What am I trying to do and how does my data look?
I am trying to perform some comparisons of medians of groups of data that, most often than not, are not-normally distributed. In some cases I am comparing some groups with 100-200 data points, but in others I'd like to compare groups with as little as 4 vs 10 data points if possible. Practically all of the compared groups have unequal sample size.
How am I doing this?
To this regard, I am doing the following:
- Using the Kolmogorov–Smirnov test to compare the shape of the two samples (i.e. testing whether
data1exhibits a distribution that follows that of
data2; In Mathematica:
- If shape is statistically similar, I use the Mann-Whitney U test to compare medians;
- In most cases, groups do not have statistically similar shape. I therefore would like to perform a t-test with Welch correction (as suggested in this answer and in this wikipedia page). However, this has not been implemented in Mathematica and I currently do not have the time to do it myself.
I understand that by shifting to the Welch t-test I am no longer comparing medians but means, but I would do this if no other option is available.
- Is there other test for comparing medians between samples with unequal variance, shape and size?
- What is the minimum sample size that I could take? I am aware that no minimal sample size exists for t-tests, because it depends on the power of the analysis. But maybe comparing shapes of distributions of 4 vs 10 points is not very good... And in such cases, the Central Limit Theorem should not have a very strong effect
- Anyone aware of such implementation in mathematica? Or maybe how to perform a Welch t-test there?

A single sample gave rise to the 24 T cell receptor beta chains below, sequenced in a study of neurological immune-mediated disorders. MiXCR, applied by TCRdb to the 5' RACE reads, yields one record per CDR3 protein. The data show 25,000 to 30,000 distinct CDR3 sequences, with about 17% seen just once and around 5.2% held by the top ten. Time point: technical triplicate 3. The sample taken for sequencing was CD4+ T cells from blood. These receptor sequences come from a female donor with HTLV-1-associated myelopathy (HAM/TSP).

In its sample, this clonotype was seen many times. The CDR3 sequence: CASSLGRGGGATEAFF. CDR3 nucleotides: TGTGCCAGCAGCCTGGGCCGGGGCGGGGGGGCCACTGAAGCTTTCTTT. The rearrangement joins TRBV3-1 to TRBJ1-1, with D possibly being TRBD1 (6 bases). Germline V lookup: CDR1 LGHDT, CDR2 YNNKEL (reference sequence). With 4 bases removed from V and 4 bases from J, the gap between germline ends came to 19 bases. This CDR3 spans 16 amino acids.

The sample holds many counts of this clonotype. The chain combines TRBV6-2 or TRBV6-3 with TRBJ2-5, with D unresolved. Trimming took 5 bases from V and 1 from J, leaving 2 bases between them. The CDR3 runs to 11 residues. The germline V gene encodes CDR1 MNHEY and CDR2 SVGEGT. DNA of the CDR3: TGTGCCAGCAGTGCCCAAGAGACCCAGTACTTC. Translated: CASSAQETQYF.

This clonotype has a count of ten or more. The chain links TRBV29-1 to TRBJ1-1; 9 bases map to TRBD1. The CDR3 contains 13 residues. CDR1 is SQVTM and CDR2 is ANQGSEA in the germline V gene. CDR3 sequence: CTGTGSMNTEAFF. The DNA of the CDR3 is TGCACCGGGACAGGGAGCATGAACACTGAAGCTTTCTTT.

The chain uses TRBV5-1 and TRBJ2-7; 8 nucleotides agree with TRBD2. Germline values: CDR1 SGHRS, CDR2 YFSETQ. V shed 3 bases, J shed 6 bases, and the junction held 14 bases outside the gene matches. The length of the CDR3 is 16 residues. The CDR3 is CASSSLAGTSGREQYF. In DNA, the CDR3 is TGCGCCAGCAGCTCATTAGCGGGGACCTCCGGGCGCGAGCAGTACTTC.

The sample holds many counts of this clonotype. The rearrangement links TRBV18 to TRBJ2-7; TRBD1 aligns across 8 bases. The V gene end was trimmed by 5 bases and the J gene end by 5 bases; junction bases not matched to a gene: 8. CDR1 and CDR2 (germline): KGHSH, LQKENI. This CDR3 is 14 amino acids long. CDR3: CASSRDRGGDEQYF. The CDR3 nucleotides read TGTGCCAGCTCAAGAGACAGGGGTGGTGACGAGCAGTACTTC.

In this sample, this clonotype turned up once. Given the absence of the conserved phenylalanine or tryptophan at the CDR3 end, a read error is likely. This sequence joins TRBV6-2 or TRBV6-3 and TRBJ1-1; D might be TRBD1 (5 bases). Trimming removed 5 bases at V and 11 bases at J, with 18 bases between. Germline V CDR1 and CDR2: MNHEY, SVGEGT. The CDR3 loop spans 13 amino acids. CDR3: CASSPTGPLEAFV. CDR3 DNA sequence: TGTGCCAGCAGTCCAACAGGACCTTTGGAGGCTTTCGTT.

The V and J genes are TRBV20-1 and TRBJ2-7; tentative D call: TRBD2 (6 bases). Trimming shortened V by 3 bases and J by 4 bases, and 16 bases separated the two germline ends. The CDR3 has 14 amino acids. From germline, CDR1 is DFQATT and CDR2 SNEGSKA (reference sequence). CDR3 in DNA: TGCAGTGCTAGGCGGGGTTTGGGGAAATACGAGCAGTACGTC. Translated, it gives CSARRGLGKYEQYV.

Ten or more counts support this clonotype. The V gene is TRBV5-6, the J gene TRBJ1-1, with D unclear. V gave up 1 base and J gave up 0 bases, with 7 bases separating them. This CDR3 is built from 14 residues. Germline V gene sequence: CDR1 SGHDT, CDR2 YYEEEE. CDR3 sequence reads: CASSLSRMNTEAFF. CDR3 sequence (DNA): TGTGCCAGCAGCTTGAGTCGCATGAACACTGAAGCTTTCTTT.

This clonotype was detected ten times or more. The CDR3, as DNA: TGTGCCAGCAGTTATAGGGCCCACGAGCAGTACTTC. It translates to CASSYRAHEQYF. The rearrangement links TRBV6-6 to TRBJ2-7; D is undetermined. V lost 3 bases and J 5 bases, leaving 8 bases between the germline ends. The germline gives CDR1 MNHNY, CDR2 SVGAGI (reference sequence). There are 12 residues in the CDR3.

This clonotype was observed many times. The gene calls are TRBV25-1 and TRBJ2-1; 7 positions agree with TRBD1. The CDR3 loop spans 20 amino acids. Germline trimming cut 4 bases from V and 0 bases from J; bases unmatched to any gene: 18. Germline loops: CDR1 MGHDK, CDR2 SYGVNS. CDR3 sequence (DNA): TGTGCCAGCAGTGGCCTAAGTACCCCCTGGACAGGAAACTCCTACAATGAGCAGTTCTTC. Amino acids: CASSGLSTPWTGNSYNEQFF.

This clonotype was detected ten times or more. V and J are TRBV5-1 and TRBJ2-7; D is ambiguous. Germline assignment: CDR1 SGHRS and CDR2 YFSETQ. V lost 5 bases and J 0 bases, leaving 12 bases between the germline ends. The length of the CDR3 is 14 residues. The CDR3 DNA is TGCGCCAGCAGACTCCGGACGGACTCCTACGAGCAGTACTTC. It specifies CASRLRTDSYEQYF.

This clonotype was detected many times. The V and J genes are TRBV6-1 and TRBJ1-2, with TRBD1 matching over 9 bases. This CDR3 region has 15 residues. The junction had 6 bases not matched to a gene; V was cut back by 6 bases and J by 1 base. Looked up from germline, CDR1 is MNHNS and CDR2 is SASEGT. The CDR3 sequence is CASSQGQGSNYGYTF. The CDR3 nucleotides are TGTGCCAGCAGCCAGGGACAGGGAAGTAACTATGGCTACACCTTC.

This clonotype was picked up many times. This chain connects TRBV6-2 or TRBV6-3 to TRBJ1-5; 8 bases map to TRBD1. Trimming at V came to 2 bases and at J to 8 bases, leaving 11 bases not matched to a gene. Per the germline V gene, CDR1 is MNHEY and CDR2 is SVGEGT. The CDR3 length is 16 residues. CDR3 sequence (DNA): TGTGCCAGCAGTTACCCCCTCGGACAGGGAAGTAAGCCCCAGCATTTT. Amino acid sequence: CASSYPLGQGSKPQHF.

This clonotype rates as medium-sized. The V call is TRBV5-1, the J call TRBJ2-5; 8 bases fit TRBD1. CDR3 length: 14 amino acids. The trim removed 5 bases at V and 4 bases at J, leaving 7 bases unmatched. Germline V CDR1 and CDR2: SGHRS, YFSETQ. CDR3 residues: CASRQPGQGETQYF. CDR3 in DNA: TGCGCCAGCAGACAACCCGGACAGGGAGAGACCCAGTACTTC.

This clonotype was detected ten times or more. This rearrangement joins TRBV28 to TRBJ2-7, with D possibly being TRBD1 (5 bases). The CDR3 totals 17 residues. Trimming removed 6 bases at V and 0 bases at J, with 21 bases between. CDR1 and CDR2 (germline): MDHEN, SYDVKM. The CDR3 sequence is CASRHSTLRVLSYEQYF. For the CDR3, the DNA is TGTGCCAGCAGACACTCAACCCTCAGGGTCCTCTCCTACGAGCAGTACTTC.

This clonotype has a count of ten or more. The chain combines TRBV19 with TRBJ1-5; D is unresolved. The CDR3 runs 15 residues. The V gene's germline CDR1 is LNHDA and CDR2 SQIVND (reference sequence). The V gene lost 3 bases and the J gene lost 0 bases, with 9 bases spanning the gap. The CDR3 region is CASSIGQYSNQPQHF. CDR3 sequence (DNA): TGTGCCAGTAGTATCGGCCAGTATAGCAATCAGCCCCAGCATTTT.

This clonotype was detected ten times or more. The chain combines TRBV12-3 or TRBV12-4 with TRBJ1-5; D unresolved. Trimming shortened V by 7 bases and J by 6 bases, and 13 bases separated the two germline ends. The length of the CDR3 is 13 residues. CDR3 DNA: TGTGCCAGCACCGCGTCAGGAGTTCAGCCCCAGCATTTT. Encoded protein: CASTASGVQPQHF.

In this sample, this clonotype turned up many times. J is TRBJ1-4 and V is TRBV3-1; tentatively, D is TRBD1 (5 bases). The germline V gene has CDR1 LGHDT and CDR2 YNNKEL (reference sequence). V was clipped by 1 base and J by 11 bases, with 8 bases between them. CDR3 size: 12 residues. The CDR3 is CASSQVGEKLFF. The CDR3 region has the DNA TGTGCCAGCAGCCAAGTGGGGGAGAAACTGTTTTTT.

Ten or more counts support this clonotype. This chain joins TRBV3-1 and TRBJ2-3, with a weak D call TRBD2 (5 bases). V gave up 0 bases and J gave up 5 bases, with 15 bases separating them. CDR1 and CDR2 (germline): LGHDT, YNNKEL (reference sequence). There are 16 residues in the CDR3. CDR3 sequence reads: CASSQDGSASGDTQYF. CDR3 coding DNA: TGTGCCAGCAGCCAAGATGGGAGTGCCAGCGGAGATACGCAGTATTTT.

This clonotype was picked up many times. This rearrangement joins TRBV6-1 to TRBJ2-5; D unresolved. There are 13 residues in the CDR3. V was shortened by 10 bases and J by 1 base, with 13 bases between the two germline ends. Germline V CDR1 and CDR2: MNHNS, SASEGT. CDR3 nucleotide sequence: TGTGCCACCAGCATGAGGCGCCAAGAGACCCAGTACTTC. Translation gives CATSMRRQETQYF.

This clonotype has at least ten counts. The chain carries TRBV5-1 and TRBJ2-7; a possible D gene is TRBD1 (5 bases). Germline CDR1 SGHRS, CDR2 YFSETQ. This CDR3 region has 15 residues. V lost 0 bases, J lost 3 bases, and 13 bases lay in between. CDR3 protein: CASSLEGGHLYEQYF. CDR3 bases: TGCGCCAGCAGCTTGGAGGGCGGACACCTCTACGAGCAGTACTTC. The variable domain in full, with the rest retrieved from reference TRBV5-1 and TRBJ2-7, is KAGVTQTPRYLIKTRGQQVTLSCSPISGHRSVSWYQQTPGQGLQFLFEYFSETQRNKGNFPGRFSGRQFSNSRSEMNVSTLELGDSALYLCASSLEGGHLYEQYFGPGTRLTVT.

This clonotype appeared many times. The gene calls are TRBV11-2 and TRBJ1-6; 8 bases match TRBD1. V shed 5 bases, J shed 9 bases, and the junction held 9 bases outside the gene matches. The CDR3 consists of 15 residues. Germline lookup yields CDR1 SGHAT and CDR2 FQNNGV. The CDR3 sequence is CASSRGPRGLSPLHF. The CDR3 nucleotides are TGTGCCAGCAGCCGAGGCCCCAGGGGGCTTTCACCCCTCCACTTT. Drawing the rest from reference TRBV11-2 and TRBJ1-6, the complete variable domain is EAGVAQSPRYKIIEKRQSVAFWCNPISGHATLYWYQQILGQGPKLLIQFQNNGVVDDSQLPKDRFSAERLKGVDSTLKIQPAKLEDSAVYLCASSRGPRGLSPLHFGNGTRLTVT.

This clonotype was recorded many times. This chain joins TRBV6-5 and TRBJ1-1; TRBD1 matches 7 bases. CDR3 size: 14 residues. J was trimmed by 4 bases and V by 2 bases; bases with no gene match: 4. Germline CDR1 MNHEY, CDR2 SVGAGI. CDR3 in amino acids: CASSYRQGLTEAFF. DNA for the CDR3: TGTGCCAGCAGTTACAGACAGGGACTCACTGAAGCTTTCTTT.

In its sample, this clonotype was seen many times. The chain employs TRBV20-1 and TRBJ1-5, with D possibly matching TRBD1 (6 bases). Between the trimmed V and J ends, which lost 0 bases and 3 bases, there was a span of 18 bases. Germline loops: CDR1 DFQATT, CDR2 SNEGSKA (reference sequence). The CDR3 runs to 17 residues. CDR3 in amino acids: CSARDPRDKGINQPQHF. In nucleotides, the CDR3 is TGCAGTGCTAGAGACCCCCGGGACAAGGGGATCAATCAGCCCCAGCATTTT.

P.S. - I have searched a lot, including in this forum, but nothing shows up in this regard. I am truly sorry if this question was already answered before.
In the comments it was asked some additional information. I hope this all makes sense, and I'm sorry if I cannot provide higher context into our real question.
- The information for each sample was collected from the genomic composition of many organisms. So I have two lists of independent samples in the form
(0.01,0.7,0.15,...)whose distribution I do not expect to follow any particular trend (i.e. Normal, Log-normal, etc).
- For each organism we have the whole frequencies, and not only a sample, but for the groups to compare: we only have a small sample. Ideally, we would be able to collect information for some thousands of organisms, but this is not feasible or currently available. So, in our largest group we have a few hundreds of organism, in the smallest groups we have some tens.
- What we want to test is whether one population of organisms exhibits higher frequencies in one group than the other population. This because we want to get a location comparison, where the measure of comparison is representative of that population Quantile comparison, skewedness, standard deviation, etc, though informative, would possibly be not as good to get insight into how different the populations are (bearing in mind our particular biological question).So we want some general measure of comparison of both populations that permits simply saying stuff like "the two populations tend to not differ greatly in [this] overall measure" or "this population tends to exhibit higher median/mean frequency than the other".
- I am aware that means/medians per se are not informative enough about the distributions of both populations. For instance, if one is heavily tailed, they may both exhibit similar medians but one of them may exhibit higher means. However, for our purposes, we believe that medians (or means if necessary) provide enough insight.